Unfortunately, yesterday’s numbers are currently being used to plan tomorrow’s stormwater infrastructure, a burst of which will be funded by the Bipartisan Infrastructure Law that President Joe Biden signed in 2021. As NPR’s Lauren Sommer put it this month, “many cities aren’t constructing infrastructure to handle increasing amounts of water, because the rainfall records they use to design it are decades-old in most states.” Lacking money, expertise, or political will, they are preparing for a bygone world of weather.
The National Oceanic and Atmospheric Administration has been authorized to develop a more modern rainfall atlas, as well as one that takes climate change into account, but that work won’t be done in time for current projects. “There’s a timing disconnect for sure,” said Chad Berginnis, executive director of the Association of State Floodplain Managers. “No doubt this infrastructure is not going to have as much benefit because it’s authorized at the same time as this NOAA update. But I’m not going to let the perfect be the enemy of the good.” Better to build something, in other words.
Some cities are going a step further. After Harvey, Houston officials amended the land use code to apply identical standards to the 100-year and 500-year flood plains—even though one is supposedly five times less likely to flood. In Seattle, planners looked at a climate impact tool and decided to expand a new stormwater tunnel from 14 feet in diameter to 18 feet. After Madison, Wisconsin, flooded in 2018, the city decided to raise its design standards for new development—a culvert under a road, for example, now must be built for the 100-year event, instead of the 25-year event. But many smaller jurisdictions do not have the expertise, money, or political will to go beyond what the federal government is recommending.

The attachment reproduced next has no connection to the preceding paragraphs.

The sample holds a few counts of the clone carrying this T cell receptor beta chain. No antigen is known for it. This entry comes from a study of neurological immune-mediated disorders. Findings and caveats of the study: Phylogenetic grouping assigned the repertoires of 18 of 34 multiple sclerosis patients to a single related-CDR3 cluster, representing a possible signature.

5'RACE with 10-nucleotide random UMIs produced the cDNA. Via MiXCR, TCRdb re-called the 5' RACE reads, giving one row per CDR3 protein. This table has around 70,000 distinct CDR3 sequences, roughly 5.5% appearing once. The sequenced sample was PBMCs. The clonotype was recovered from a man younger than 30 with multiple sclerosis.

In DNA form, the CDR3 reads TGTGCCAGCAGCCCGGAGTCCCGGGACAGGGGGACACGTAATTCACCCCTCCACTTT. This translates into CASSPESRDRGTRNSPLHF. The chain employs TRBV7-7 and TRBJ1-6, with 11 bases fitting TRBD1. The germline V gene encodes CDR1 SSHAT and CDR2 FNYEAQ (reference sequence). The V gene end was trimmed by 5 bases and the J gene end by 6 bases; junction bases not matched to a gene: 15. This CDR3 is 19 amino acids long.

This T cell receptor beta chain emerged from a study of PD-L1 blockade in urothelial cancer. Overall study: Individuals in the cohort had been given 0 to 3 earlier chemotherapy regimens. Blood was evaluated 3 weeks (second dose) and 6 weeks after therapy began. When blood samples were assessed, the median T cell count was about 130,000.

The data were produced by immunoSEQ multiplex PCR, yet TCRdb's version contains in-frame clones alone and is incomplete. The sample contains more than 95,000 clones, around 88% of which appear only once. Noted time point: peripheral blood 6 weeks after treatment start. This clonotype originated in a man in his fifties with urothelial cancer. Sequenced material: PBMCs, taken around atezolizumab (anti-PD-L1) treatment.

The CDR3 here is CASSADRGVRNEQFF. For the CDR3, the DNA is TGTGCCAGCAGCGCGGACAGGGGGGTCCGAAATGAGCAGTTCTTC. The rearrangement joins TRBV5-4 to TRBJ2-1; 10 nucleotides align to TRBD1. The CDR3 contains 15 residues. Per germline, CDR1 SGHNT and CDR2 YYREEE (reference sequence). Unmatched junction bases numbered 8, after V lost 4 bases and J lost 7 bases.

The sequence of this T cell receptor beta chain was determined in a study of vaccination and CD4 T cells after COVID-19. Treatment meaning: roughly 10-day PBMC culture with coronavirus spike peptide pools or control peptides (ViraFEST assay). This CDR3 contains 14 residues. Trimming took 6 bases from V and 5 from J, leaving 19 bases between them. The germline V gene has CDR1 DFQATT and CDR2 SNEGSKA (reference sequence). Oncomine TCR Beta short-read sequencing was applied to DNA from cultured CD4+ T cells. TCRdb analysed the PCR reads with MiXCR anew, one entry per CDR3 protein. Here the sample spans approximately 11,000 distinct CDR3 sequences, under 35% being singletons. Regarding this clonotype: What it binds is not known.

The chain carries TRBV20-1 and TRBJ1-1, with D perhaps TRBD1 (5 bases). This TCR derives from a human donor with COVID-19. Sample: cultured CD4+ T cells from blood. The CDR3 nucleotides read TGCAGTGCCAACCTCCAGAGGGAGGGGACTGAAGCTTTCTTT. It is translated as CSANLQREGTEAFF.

“I don’t see how you can look at the information we have available now and not be asking those questions,” said Bill Haneberg, the state geologist of Kentucky. “We have the tools to start making realistic assessments of what the future is going to be like if we continue on our current trajectory of fossil fuel emissions.”
Even before carbon dioxide had soared above 400 parts per million in the atmosphere, there were issues with the 100-year-flood standard. How do you project a once-in-a-century calamity from a few decades of data? Haneberg made an analogy to the Super Bowl coin toss: Over the history of the event, it’s 26 heads and 29 tails. But there was one five-year stretch of heads, and there have been three four-year stretches of tails. If you wind up with even a normal statistical anomaly in your sample, you’re going to get some inaccurate results when you try to imagine 10,000 years of water.
“Right after the big floods in eastern Kentucky, I got the records from the U.S. Geological Survey,” Haneberg said. “People were talking about thousand-year floods; well I got those records from one stream gauge location, Whitesburg, and they had data only to 1957. So the question is: How do you determine that?”
Meteorologists counsel against looking too closely at such headlines as evidence that the climate has already gone haywire. For one thing, it’s a big country—there’s always a huge storm somewhere. For another, the number of broken records is a poor judge of a changing climate. For a third, we have more data than ever even across small geographic areas. “We weren’t slicing and dicing things so finely until recently,” cautions Bob Henson, a meteorologist and journalist with Yale Climate Connections. “It’s analogous to getting ever-more fine MRI scans and detecting phenomena you wouldn’t see before.” In Houston, for example, a 500-year flood on Cypress Creek in 2016 was just a 50-year flood a few miles downstream. A hundred years ago we might have had just one gauge there, if that.